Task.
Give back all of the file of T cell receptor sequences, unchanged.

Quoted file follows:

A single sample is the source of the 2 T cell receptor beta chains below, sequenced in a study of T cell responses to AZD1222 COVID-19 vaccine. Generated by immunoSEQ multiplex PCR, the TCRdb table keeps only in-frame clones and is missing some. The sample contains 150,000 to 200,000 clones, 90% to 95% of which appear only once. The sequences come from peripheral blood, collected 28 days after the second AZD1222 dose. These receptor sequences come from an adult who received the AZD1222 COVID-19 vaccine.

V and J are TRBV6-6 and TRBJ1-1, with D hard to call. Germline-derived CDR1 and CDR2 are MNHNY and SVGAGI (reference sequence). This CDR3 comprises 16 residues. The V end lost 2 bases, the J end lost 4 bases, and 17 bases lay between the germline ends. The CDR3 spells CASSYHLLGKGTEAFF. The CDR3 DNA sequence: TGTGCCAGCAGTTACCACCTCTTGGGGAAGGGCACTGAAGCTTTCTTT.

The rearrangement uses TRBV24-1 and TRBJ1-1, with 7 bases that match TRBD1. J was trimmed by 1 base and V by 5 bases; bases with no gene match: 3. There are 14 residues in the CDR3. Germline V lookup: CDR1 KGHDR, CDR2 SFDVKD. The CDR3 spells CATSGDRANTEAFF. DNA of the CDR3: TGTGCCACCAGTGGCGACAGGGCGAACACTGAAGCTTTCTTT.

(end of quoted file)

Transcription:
A single sample is the source of the 2 T cell receptor beta chains below, sequenced in a study of T cell responses to AZD1222 COVID-19 vaccine. Generated by immunoSEQ multiplex PCR, the TCRdb table keeps only in-frame clones and is missing some. The sample contains 150,000 to 200,000 clones, 90% to 95% of which appear only once. The sequences come from peripheral blood, collected 28 days after the second AZD1222 dose. These receptor sequences come from an adult who received the AZD1222 COVID-19 vaccine.

V and J are TRBV6-6 and TRBJ1-1, with D hard to call. Germline-derived CDR1 and CDR2 are MNHNY and SVGAGI (reference sequence). This CDR3 comprises 16 residues. The V end lost 2 bases, the J end lost 4 bases, and 17 bases lay between the germline ends. The CDR3 spells CASSYHLLGKGTEAFF. The CDR3 DNA sequence: TGTGCCAGCAGTTACCACCTCTTGGGGAAGGGCACTGAAGCTTTCTTT.

The rearrangement uses TRBV24-1 and TRBJ1-1, with 7 bases that match TRBD1. J was trimmed by 1 base and V by 5 bases; bases with no gene match: 3. There are 14 residues in the CDR3. Germline V lookup: CDR1 KGHDR, CDR2 SFDVKD. The CDR3 spells CATSGDRANTEAFF. DNA of the CDR3: TGTGCCACCAGTGGCGACAGGGCGAACACTGAAGCTTTCTTT.